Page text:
Dan had the bright idea to make mustard for holiday gifts this year. At first, I wasn't convinced. Don't people want candy and spiced nuts, and other things you can tear open and eat right away? But then I thought about how many bottles of Dijon we go through in a year, and quickly changed my mind. Not only is mustard a surprising gift to receive, it's also very practical.
And for the gift-giver, it's also simple to make. It was much easier than any canning projects we have taken on, even though our mustard is also shelf-stable. Tracking down mustard seeds in bulk can be a little tricky, but once you have seeds, you're in business. All you have to is grind them up, then add some dry mustard, white wine, vinegar, water, and seasoning. A little ground tumeric is optional, but helps boost the color so you'll get a pretty, bright yellow condiment. The end result has a nice grainy texture and is on the spicy side, a bit like Chinese hot mustard. Over time, it mellows a bit, but when you first open the jar it definitely packs some heat.
You can keep the mustard in your refrigerator, but if you're giving it as a gift, it's best to make it shelf-stable by boiling it in water. Be sure to sterilize your jars and lids (boil them in hot water for 10 minutes, carefully remove with tongs to a clean, dry cloth) before you fill the jars with mustard. Once the jars are filled and tightly closed, carefully put them back in the boiling water for 15 minutes. This will seal the jars shut and preserve the mustard so you don't have to refrigerate it before you open the jars. (Like any condiment, after you open the jar, be sure to keep it in the fridge.)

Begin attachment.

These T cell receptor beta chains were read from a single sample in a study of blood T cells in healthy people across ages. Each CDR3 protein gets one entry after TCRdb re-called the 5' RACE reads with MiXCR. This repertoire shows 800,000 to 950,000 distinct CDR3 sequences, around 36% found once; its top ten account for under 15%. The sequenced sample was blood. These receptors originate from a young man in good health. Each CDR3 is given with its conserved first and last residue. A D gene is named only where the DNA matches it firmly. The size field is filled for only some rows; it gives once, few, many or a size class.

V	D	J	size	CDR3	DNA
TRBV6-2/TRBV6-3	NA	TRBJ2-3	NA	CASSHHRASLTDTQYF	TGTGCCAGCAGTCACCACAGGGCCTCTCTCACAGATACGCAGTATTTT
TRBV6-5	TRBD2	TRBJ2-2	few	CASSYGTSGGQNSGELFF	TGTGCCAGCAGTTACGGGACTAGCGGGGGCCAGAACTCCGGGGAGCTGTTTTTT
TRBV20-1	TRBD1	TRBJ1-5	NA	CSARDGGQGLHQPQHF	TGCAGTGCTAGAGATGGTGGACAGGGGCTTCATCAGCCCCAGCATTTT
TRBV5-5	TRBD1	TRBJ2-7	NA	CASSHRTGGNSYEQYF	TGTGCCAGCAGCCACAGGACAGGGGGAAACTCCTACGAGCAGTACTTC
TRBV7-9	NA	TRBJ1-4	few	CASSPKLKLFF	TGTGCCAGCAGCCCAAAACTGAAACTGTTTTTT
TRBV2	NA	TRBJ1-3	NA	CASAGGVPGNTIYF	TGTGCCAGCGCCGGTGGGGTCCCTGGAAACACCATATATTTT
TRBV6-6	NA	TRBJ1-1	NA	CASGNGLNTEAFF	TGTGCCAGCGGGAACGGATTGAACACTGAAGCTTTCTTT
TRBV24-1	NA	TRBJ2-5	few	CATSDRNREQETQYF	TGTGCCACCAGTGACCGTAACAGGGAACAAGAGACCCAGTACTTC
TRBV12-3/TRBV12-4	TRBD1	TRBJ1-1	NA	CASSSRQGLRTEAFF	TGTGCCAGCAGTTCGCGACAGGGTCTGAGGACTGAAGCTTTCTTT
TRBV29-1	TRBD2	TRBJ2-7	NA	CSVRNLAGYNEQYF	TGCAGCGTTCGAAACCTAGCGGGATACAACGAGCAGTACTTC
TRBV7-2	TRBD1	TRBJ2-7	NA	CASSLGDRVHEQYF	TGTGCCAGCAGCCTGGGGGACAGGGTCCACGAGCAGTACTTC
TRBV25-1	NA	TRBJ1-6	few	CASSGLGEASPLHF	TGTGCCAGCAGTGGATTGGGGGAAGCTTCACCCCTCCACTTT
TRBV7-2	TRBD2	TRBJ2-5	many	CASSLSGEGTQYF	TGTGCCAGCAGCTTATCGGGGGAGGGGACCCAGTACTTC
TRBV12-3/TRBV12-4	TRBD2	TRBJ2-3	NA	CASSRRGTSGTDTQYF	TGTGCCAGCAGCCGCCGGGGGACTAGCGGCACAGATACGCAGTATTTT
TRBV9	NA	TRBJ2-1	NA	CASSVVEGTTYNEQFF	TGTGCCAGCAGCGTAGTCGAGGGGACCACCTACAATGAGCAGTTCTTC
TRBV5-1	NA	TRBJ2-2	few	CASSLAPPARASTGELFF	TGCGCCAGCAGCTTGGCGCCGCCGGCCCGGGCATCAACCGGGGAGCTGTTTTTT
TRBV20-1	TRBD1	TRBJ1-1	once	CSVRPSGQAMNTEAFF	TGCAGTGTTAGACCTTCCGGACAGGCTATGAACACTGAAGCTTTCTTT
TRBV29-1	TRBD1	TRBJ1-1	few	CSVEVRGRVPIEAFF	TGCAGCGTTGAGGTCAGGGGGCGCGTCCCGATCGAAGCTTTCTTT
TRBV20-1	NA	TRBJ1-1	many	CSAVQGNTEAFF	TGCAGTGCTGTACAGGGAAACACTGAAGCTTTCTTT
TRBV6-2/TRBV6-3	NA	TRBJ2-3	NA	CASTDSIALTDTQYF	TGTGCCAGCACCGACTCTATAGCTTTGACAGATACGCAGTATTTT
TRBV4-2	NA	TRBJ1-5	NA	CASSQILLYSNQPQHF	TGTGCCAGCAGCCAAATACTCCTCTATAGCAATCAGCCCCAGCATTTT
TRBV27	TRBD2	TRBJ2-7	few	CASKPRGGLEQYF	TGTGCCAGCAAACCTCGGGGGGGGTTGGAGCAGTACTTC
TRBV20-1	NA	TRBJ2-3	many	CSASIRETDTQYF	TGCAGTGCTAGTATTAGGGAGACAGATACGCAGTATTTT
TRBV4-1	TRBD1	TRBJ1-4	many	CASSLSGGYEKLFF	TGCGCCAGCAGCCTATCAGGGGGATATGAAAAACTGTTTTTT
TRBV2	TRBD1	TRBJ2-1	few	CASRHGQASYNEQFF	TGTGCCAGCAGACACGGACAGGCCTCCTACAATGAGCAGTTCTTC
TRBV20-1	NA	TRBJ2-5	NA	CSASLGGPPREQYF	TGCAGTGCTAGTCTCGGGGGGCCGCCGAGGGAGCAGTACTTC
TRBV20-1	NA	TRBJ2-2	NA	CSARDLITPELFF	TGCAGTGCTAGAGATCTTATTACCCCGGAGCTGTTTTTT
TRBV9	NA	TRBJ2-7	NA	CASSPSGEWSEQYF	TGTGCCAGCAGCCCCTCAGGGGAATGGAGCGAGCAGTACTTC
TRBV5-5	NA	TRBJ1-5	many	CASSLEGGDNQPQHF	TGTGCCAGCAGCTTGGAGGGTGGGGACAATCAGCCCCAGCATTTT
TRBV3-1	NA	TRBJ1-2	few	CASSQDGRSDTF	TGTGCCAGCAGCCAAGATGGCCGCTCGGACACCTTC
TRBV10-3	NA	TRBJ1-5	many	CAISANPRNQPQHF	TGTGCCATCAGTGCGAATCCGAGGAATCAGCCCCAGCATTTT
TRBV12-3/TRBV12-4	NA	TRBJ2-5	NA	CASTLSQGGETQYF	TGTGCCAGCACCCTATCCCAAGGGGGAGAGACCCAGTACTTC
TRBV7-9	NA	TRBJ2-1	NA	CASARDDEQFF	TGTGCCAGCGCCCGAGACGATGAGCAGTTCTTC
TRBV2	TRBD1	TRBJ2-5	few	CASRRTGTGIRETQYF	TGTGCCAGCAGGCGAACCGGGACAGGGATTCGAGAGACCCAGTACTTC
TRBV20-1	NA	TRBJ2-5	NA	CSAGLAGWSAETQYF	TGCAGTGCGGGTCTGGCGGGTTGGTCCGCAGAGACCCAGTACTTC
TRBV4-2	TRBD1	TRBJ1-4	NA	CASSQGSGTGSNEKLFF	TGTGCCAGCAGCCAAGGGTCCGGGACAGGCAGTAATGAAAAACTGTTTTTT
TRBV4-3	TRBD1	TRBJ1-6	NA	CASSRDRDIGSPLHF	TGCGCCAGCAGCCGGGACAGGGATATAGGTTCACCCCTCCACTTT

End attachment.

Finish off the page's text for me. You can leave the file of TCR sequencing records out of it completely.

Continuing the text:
Use your mustard to make vinaigrette, slather it on a hot dog or sandwich, to top roasted pork, make this pasta, or however else you like to eat it.
Grainy French-style mustard
Adapted from The Joy of Cooking
(Makes about 2 cups, or 6 half-pint jars)
1 cup yellow mustard seeds
3 Tbsp. dried mustard
1 cup water
1/2 cup cider vinegar (or white wine vinegar)
1/2 cup dry white wine
1 tsp. ground tumeric
salt and ground pepper to taste
In a spice grinder, coffee grinder, blender, or with a mortar and pestle, grind the mustard seeds until the texture resembles coarse cornmeal. Set aside in a medium bowl. Add the dry mustard, water, vinegar, white wine, and tumeric. Stir until combined.